didntseeit: (closer I said)
[personal profile] didntseeit
Leon goes back to the little hotel, eventually. And when she does she makes sure the boy at reception sees her (you see, officer, I was here all night). Not that she thinks anyone would be able to track her back here, at least not while she’s staying, but it never hurts.

She changes; short denim skirt, worn and comfortable (tight enough to attract attention without being too sluttish) with an emerald top complete with a plunging neckline and a clasp at her neck. Could be classy, could be trashy; depends on the eye of the beholder, not to mention how she wears it.

Leon doesn’t care what people think, so she carries it fairly well. She pulls her hair back and up, leaving most of it to curl down her back while the remaining locks are pinned into place with two chopsticks.

The one on the right doubles as a stiletto.

A final glance in the mirror, and this time she leaves via the fire-escape.


The club, whose name she can tell is supposed to be a joke but one which she doesn’t get (maybe it’s a local thing?), has a queue. Which she jumps, heading for the bouncers. Not always the smartest move, but it may work.

If it doesn’t, she’ll just shoot him as he gets to his car.

Amazingly, it does work; his name is an Open Sesame, and she gets a backfull of glares as she walks in.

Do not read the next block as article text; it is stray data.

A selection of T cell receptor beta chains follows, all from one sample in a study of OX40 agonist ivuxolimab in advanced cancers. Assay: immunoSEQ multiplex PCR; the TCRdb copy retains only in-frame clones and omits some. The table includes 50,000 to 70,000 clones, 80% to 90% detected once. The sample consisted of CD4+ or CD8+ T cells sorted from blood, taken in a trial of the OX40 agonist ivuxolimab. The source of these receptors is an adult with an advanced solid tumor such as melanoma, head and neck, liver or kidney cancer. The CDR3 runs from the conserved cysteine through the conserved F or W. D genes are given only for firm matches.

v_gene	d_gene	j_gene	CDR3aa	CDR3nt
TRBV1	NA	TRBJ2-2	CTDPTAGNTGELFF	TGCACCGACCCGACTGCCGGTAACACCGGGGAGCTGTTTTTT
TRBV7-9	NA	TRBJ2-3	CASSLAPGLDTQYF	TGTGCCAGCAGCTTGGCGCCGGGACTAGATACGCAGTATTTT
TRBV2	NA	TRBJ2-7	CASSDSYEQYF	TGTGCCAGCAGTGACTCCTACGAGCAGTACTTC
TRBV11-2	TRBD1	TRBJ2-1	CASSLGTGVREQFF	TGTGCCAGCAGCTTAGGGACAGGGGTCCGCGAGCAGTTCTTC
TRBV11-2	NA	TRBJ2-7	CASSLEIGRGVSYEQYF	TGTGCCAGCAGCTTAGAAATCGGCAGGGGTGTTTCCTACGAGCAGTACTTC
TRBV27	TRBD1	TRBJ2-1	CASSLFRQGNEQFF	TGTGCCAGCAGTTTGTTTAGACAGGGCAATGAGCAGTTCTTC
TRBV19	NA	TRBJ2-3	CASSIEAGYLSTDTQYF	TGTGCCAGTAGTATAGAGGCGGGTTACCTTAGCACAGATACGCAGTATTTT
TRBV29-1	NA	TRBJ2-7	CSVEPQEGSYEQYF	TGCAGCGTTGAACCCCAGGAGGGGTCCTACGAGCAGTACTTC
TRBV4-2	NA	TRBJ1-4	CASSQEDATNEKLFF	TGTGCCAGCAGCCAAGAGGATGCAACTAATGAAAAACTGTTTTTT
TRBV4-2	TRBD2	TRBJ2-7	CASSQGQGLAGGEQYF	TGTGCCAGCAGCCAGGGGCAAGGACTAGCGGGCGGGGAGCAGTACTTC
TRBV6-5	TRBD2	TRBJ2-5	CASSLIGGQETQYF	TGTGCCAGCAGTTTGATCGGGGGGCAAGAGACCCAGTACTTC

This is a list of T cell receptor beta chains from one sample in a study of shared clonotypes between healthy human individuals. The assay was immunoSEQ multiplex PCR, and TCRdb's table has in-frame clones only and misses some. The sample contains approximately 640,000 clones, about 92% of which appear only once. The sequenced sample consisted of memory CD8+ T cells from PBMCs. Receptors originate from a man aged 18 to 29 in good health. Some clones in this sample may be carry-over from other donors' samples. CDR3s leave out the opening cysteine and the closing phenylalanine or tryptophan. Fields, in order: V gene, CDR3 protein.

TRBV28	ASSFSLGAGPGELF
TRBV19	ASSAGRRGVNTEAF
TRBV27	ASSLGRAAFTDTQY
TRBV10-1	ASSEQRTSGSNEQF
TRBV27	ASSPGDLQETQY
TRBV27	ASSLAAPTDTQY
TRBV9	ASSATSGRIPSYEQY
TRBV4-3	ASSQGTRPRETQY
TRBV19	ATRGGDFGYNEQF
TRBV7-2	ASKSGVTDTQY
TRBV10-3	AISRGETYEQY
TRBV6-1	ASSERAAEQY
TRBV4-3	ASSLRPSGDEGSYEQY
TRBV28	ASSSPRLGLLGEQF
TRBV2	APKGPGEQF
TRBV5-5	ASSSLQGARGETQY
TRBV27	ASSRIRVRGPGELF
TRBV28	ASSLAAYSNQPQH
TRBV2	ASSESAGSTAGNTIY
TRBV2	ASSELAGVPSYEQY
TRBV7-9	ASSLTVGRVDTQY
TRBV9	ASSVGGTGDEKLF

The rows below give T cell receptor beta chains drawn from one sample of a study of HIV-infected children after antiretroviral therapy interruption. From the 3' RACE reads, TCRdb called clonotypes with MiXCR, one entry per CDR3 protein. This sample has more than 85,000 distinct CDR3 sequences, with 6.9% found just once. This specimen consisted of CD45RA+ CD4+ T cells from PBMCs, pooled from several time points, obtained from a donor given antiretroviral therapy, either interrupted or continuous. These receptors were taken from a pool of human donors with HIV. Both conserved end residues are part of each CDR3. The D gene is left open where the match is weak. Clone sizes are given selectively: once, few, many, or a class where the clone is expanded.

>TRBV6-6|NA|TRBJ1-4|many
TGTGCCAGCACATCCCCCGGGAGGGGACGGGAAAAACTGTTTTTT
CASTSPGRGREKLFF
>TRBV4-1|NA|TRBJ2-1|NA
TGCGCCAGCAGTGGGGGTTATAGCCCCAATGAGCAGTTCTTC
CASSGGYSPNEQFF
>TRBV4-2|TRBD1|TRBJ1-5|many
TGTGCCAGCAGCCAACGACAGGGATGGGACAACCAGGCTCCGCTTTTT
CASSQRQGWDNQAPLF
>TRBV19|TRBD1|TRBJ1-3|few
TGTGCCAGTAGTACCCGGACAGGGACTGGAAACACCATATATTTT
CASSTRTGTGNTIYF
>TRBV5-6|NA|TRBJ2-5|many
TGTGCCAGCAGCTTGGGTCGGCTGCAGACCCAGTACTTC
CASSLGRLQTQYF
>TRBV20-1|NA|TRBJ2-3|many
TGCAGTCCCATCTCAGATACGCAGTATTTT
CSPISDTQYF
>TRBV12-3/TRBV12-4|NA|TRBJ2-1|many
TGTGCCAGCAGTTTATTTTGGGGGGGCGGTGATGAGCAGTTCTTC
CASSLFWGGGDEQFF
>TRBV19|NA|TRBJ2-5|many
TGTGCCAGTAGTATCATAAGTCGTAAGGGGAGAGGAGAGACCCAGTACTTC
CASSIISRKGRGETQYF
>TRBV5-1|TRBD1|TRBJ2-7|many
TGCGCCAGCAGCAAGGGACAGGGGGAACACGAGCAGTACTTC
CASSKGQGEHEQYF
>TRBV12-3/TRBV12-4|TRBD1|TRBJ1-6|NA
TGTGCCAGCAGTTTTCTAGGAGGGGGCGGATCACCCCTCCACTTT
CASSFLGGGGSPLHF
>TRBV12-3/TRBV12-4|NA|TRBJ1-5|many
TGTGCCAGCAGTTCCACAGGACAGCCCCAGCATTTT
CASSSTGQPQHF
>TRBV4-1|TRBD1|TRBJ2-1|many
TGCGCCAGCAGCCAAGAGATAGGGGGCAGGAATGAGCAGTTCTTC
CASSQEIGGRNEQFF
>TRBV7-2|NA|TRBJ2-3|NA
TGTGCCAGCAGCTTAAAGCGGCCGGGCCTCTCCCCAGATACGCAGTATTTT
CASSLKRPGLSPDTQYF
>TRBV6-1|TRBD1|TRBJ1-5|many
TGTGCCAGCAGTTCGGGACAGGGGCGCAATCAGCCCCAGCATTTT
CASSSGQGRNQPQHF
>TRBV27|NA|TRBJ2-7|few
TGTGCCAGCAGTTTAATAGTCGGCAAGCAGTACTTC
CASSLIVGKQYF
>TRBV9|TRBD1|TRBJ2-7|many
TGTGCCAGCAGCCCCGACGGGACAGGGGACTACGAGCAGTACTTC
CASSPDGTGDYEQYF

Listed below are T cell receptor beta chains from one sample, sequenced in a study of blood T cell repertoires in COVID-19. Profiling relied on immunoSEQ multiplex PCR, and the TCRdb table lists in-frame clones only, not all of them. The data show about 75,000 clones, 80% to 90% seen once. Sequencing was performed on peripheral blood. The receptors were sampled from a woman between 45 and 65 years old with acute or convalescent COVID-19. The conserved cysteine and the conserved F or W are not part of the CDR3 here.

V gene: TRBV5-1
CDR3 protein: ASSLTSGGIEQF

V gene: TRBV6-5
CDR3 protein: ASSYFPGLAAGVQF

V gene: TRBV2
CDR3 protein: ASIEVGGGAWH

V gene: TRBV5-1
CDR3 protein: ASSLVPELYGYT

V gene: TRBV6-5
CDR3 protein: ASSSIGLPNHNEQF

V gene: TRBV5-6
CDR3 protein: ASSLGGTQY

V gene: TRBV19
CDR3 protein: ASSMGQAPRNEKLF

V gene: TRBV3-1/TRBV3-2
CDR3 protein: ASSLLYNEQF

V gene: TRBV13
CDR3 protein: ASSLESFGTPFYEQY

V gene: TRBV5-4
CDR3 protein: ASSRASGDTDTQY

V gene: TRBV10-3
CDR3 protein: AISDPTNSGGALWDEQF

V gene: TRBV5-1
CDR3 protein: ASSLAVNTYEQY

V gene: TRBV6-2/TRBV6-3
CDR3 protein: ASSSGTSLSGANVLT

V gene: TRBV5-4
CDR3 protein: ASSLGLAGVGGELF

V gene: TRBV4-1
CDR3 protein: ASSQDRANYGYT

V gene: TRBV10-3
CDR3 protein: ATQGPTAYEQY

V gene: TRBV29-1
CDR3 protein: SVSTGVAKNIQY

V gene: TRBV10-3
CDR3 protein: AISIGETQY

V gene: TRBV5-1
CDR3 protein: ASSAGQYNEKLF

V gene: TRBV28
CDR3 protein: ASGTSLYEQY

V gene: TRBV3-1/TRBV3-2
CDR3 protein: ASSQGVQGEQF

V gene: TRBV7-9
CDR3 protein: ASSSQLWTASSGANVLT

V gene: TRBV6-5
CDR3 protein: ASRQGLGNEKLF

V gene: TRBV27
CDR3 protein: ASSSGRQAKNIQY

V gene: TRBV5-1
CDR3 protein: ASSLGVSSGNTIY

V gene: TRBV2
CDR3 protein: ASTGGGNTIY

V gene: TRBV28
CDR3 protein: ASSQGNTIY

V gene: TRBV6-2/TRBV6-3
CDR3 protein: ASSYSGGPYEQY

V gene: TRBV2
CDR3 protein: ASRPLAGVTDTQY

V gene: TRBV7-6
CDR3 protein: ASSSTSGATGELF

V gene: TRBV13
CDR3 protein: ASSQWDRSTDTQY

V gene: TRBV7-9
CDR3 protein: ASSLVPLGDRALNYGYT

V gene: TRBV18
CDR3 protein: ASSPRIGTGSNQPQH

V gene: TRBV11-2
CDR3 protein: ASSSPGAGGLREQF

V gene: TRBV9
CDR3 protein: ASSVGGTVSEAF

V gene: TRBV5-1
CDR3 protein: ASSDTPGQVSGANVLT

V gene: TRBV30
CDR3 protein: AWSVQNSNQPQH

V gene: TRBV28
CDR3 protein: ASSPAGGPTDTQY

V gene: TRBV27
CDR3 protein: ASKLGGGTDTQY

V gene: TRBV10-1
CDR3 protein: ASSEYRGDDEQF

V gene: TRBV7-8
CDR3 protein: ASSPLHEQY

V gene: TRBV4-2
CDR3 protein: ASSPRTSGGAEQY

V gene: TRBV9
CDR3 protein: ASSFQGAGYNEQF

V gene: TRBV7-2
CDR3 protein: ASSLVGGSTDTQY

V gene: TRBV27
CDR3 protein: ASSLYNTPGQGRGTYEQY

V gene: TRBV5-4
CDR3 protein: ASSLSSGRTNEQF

The music is loud, obnoxiously so, but it always is in these places. There are lights here and there and everywhere, swirling in blue and white patterns over the crowd and the walls. It’s been too long since she’s gone clubbing, and for a moment she eyes the moving, writhing crowd in longing. Just a moment, because she’s got a job to do.

She’s gestured to go up the stairs, and like a good girl she follows the instructions. Up the stairs that curve along the wall to the right and she’s on a balcony. Couches and low tables, and there is her party. Sitting towards the other edge, watching the crowd, but César stands and walks over to her before she can do more then glance at the other people. She could think, nice of him, but he pulls her close, hand resting on her hip and she’s just the night’s entertainment. Maybe two, if she were any good, but she knows the type; playboy, cocky mama’s boy to whom girls are either saints or whores.

She takes no offence – he’s going to be dead soon enough, anyway.

César takes her to dancefloor, which she doesn’t expect. It’s been so long, so long, and she lets herself be taken away by the loud music, the heat, the crowd, and the way his hands play up and down her body.

(though not as much as she might have before Nicholas Wolfwood)

His kisses taste of alcohol and nicotine, and for just a moment she thinks, what a waste.


He tries to get to her drunk, and she acts it well enough for him not to notice any different. Laugh at his jokes and flirt with a grin and a smirk, and she’s having fun. Such fun. But she never forgets why she is here, and when he pulls her up the stairs to his office she feel her nerves tighten and coil. Not as much as anyone else would think, though. It’s a combat-zone, despite the music, and sometimes being a borderline sociopath has its uses.